In the last year, both Canada and United States held federal elections. Neither country elected a pro-life leader. During his campaign, Stephen Harper proved he was more progressive than conservative and Barack Obama has pledged to sign the abominable Freedom of Choice Act into law as soon as he can. But, while these elections do not offer much hope for the protection of the unborn, they do not constitute a major setback in our efforts to touch the hearts of our fellow citizens. In fact, in the U.S., Obama’s victory has proven just how mainstream the pro-life issue has become.

In a column in Newsweek, the Republican strategist Karl Rove offered his party a telling piece of practical advice: “Suggestions that we abandon social conservatism, including our pro-life agenda, should be ignored … The age of sonograms has made younger voters a more pro-life generation. And California and Florida approved marriage amendments, while McCain lost both states.” Rove, the “architect” of the GOP’s stunning victory in 2004, knows that not only is the pro-life position both morally correct and politically popular, but also that cowardly conservatives, who are embarrassed by this winning issue see it as an albatross to be tossed, rather than an issue to be embraced. And he also knows that the future is pro-life: the edifice of “pro-choice” rhetoric is crumbling before the human face of the unborn child.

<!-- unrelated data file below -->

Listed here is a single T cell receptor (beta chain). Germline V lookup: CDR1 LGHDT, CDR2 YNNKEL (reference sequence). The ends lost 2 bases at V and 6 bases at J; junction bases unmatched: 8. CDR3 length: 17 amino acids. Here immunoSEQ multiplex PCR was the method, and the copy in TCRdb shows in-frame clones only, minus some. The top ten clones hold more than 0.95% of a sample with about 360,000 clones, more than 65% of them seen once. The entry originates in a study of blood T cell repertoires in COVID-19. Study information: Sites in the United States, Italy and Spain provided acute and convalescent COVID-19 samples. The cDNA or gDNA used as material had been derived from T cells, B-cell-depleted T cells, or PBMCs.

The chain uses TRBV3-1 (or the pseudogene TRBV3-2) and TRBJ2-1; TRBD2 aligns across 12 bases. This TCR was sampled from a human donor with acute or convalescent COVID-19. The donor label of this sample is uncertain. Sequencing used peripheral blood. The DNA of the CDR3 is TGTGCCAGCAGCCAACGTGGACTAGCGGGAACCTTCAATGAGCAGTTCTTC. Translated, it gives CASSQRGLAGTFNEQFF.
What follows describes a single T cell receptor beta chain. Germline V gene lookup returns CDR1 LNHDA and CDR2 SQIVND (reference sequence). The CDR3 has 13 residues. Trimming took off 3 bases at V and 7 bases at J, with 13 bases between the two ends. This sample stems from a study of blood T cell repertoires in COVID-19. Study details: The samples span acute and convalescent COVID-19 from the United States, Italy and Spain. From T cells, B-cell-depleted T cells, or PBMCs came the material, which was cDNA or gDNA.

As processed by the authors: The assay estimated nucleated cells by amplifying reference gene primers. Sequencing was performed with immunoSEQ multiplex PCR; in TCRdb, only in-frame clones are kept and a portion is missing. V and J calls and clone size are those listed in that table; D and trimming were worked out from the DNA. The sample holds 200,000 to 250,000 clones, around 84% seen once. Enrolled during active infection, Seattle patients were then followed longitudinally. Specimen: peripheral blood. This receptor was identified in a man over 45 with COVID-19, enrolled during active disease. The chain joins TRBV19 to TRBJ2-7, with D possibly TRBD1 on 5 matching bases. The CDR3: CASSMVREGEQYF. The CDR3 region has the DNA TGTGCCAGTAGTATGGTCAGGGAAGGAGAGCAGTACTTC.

American conservatives have no illusions: their march to political victory will be, if not a March for Life, a proud march with those committed to the pro-life cause. But the Conservative Party of Canada, which has yet to win a majority, is unwilling to admit that it cannot win without the support of pro-life Canadians.
Karl Rove knows that political victories without pro-life policies are temporary and hollow. Will Harper learn this and lead our country? Or will it suffer a bitter lesson for a fractured, defeated party after the political stars have realigned?